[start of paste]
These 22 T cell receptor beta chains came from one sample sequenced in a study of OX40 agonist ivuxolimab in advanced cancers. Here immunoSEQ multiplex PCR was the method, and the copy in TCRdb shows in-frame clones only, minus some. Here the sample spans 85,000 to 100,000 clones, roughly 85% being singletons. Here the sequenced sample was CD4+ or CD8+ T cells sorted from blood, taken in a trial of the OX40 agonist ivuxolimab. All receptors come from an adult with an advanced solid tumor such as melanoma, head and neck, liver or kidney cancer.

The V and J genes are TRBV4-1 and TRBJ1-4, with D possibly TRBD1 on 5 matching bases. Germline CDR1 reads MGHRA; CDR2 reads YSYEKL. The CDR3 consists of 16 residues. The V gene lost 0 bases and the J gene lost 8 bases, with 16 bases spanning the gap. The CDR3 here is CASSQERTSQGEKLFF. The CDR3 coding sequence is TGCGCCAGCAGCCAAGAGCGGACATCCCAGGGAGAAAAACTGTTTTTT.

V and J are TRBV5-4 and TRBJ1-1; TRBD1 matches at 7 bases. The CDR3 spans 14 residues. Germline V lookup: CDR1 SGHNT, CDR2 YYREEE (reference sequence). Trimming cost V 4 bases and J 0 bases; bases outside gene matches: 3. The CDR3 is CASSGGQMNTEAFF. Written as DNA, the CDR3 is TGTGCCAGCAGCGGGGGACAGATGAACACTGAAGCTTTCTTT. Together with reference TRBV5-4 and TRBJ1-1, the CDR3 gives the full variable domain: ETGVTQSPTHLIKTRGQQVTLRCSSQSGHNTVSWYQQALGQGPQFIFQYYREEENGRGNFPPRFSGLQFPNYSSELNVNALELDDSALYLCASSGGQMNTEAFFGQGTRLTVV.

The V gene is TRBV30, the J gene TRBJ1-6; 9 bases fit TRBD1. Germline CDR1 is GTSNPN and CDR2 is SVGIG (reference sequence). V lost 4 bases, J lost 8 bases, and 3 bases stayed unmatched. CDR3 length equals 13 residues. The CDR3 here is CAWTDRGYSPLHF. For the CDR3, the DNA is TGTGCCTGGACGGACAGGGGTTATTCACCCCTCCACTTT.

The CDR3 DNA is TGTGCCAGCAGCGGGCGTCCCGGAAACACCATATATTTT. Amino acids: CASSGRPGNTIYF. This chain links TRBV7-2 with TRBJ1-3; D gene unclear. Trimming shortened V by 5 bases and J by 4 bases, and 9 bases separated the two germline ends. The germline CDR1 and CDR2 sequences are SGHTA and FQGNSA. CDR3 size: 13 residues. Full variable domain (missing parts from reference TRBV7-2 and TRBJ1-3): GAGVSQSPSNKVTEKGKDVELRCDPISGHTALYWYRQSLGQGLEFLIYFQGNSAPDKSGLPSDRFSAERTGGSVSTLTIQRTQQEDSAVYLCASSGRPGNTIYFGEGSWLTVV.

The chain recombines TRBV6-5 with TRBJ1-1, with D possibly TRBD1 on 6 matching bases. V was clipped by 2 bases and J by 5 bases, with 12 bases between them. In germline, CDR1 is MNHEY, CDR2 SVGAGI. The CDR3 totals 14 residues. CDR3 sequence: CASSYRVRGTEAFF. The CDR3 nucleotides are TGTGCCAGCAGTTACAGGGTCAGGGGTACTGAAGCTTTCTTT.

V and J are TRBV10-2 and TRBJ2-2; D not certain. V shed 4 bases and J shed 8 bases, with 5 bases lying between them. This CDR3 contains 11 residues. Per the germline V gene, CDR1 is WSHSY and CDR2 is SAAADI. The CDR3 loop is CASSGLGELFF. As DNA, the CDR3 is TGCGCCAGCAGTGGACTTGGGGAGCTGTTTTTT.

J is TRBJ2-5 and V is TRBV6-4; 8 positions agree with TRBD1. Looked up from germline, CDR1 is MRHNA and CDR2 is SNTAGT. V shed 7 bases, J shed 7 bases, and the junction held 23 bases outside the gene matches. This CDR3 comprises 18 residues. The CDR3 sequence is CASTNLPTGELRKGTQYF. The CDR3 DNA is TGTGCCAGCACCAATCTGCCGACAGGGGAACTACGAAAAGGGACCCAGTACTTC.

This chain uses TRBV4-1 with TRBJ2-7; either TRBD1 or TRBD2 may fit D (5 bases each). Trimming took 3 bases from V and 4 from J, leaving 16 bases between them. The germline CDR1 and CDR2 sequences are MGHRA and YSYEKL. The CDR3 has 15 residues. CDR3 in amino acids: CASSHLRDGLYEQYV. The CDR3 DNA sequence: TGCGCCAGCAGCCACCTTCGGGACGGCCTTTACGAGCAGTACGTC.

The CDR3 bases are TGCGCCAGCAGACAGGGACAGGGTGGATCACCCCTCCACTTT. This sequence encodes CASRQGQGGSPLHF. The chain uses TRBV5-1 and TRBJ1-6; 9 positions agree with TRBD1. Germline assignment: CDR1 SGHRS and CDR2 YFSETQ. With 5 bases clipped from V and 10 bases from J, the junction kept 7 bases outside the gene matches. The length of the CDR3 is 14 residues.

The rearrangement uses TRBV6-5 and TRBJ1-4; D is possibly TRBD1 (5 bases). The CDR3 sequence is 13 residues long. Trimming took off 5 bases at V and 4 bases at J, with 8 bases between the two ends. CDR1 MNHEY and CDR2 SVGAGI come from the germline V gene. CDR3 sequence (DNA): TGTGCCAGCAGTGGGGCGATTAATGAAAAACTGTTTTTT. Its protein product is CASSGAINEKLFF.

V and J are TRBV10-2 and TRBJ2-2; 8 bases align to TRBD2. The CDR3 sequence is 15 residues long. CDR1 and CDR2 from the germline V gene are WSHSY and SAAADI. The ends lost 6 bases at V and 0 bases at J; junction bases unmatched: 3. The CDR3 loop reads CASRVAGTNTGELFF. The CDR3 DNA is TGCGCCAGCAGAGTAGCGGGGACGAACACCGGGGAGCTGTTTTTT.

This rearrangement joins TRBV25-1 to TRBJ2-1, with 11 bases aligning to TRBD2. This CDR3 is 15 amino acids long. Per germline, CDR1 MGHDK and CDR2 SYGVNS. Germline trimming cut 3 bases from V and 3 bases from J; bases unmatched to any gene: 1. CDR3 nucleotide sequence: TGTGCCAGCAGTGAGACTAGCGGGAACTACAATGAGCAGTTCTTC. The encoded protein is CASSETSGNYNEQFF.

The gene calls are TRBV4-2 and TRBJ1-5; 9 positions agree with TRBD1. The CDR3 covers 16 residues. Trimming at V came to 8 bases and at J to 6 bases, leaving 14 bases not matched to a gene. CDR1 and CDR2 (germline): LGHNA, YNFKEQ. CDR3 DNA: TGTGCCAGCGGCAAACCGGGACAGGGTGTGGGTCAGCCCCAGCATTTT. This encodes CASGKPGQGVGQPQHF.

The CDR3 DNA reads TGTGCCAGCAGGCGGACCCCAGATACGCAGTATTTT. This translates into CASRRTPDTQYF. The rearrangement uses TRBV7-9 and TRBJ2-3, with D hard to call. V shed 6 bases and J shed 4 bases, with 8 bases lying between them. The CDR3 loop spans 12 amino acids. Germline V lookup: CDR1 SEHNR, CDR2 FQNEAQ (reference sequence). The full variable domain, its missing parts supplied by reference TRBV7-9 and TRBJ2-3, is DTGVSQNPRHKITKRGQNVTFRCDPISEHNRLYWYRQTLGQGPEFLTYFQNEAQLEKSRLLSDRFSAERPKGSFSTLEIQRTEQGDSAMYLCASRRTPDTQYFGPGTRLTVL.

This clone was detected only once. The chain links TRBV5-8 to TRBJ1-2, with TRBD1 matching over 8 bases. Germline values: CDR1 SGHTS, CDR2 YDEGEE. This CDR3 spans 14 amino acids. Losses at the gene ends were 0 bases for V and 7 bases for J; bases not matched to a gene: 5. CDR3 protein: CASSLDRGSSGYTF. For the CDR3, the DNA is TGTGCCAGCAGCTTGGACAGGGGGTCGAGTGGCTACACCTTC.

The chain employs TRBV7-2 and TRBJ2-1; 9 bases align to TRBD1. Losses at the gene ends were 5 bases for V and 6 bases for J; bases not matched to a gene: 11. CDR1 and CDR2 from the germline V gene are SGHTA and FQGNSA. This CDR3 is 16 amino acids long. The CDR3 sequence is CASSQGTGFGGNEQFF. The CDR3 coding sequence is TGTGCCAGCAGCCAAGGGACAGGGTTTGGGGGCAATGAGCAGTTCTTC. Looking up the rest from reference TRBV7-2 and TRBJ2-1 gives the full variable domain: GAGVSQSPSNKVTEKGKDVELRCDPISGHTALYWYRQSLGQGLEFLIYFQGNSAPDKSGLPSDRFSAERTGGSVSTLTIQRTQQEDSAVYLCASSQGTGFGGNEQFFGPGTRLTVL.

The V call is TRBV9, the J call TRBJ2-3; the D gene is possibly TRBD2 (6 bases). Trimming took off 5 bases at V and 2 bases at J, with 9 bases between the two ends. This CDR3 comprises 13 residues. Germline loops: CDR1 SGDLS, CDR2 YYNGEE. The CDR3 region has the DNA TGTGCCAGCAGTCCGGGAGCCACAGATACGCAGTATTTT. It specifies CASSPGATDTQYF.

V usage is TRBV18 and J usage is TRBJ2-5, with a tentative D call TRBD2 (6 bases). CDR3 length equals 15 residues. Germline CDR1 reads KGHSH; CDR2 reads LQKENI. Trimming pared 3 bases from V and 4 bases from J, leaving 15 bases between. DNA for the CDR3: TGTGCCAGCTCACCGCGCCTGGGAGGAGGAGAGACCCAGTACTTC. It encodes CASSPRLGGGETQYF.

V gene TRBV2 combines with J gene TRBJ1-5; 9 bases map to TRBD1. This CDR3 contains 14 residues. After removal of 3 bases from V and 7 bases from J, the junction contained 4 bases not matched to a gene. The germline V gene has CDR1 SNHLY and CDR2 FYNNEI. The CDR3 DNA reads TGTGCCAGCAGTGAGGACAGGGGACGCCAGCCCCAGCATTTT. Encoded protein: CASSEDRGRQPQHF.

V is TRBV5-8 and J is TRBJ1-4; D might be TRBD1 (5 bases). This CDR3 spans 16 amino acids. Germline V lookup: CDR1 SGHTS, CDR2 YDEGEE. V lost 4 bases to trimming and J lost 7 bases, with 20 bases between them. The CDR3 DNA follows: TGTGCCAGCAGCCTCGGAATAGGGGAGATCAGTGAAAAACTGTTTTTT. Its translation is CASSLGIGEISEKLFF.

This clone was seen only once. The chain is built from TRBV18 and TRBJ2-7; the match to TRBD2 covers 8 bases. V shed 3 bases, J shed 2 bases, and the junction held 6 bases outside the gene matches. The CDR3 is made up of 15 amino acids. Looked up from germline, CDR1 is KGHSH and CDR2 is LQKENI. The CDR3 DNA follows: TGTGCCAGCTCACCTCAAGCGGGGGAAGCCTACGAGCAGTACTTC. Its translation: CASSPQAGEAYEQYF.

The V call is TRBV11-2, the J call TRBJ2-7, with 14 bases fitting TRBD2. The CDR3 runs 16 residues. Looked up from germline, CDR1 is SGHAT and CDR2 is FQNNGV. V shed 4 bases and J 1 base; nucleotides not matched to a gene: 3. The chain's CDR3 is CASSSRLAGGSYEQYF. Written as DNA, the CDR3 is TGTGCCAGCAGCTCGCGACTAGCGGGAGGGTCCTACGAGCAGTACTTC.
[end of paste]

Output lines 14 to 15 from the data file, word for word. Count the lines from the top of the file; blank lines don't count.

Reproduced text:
The gene calls are TRBV4-2 and TRBJ1-5; 9 positions agree with TRBD1. The CDR3 covers 16 residues. Trimming at V came to 8 bases and at J to 6 bases, leaving 14 bases not matched to a gene. CDR1 and CDR2 (germline): LGHNA, YNFKEQ. CDR3 DNA: TGTGCCAGCGGCAAACCGGGACAGGGTGTGGGTCAGCCCCAGCATTTT. This encodes CASGKPGQGVGQPQHF.

The CDR3 DNA reads TGTGCCAGCAGGCGGACCCCAGATACGCAGTATTTT. This translates into CASRRTPDTQYF. The rearrangement uses TRBV7-9 and TRBJ2-3, with D hard to call. V shed 6 bases and J shed 4 bases, with 8 bases lying between them. The CDR3 loop spans 12 amino acids. Germline V lookup: CDR1 SEHNR, CDR2 FQNEAQ (reference sequence). The full variable domain, its missing parts supplied by reference TRBV7-9 and TRBJ2-3, is DTGVSQNPRHKITKRGQNVTFRCDPISEHNRLYWYRQTLGQGPEFLTYFQNEAQLEKSRLLSDRFSAERPKGSFSTLEIQRTEQGDSAMYLCASRRTPDTQYFGPGTRLTVL.